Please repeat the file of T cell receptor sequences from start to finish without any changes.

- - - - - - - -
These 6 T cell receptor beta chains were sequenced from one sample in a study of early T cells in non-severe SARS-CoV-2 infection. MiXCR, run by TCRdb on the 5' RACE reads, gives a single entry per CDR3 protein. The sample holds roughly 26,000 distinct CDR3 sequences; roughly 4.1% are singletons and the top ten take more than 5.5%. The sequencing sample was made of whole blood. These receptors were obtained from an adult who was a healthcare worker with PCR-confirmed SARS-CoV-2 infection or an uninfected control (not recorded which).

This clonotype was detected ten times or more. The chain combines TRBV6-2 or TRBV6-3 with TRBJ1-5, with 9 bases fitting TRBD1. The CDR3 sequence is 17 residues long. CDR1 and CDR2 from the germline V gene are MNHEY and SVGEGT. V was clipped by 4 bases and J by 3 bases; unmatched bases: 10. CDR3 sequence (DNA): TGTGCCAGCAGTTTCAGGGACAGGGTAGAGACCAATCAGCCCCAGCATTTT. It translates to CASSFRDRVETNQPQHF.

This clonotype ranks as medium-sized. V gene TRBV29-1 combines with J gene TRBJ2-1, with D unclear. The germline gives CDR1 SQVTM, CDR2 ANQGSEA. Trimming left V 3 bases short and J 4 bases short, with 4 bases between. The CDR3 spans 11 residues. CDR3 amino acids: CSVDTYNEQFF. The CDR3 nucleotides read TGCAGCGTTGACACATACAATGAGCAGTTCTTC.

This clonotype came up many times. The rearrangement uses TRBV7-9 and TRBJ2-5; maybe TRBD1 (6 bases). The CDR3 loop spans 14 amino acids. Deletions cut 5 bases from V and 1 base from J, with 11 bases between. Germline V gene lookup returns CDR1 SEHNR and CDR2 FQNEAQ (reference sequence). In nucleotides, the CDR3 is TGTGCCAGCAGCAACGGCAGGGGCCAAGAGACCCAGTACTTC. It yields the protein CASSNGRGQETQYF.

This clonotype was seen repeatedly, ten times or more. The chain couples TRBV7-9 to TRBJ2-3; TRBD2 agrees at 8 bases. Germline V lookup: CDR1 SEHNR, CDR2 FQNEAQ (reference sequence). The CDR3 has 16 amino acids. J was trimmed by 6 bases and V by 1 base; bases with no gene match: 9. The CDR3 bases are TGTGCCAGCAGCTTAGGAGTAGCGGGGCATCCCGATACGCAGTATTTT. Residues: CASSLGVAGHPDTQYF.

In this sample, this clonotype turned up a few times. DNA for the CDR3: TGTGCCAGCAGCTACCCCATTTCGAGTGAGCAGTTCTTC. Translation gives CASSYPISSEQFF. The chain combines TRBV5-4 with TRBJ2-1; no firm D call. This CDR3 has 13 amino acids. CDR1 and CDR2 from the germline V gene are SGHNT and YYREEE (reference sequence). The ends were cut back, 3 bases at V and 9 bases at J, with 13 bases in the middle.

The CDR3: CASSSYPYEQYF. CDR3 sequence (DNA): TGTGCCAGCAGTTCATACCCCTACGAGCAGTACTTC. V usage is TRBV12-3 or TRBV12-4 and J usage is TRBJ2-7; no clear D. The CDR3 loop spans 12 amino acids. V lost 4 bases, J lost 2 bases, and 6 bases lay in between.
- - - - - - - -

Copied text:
These 6 T cell receptor beta chains were sequenced from one sample in a study of early T cells in non-severe SARS-CoV-2 infection. MiXCR, run by TCRdb on the 5' RACE reads, gives a single entry per CDR3 protein. The sample holds roughly 26,000 distinct CDR3 sequences; roughly 4.1% are singletons and the top ten take more than 5.5%. The sequencing sample was made of whole blood. These receptors were obtained from an adult who was a healthcare worker with PCR-confirmed SARS-CoV-2 infection or an uninfected control (not recorded which).

This clonotype was detected ten times or more. The chain combines TRBV6-2 or TRBV6-3 with TRBJ1-5, with 9 bases fitting TRBD1. The CDR3 sequence is 17 residues long. CDR1 and CDR2 from the germline V gene are MNHEY and SVGEGT. V was clipped by 4 bases and J by 3 bases; unmatched bases: 10. CDR3 sequence (DNA): TGTGCCAGCAGTTTCAGGGACAGGGTAGAGACCAATCAGCCCCAGCATTTT. It translates to CASSFRDRVETNQPQHF.

This clonotype ranks as medium-sized. V gene TRBV29-1 combines with J gene TRBJ2-1, with D unclear. The germline gives CDR1 SQVTM, CDR2 ANQGSEA. Trimming left V 3 bases short and J 4 bases short, with 4 bases between. The CDR3 spans 11 residues. CDR3 amino acids: CSVDTYNEQFF. The CDR3 nucleotides read TGCAGCGTTGACACATACAATGAGCAGTTCTTC.

This clonotype came up many times. The rearrangement uses TRBV7-9 and TRBJ2-5; maybe TRBD1 (6 bases). The CDR3 loop spans 14 amino acids. Deletions cut 5 bases from V and 1 base from J, with 11 bases between. Germline V gene lookup returns CDR1 SEHNR and CDR2 FQNEAQ (reference sequence). In nucleotides, the CDR3 is TGTGCCAGCAGCAACGGCAGGGGCCAAGAGACCCAGTACTTC. It yields the protein CASSNGRGQETQYF.

This clonotype was seen repeatedly, ten times or more. The chain couples TRBV7-9 to TRBJ2-3; TRBD2 agrees at 8 bases. Germline V lookup: CDR1 SEHNR, CDR2 FQNEAQ (reference sequence). The CDR3 has 16 amino acids. J was trimmed by 6 bases and V by 1 base; bases with no gene match: 9. The CDR3 bases are TGTGCCAGCAGCTTAGGAGTAGCGGGGCATCCCGATACGCAGTATTTT. Residues: CASSLGVAGHPDTQYF.

In this sample, this clonotype turned up a few times. DNA for the CDR3: TGTGCCAGCAGCTACCCCATTTCGAGTGAGCAGTTCTTC. Translation gives CASSYPISSEQFF. The chain combines TRBV5-4 with TRBJ2-1; no firm D call. This CDR3 has 13 amino acids. CDR1 and CDR2 from the germline V gene are SGHNT and YYREEE (reference sequence). The ends were cut back, 3 bases at V and 9 bases at J, with 13 bases in the middle.

The CDR3: CASSSYPYEQYF. CDR3 sequence (DNA): TGTGCCAGCAGTTCATACCCCTACGAGCAGTACTTC. V usage is TRBV12-3 or TRBV12-4 and J usage is TRBJ2-7; no clear D. The CDR3 loop spans 12 amino acids. V lost 4 bases, J lost 2 bases, and 6 bases lay in between.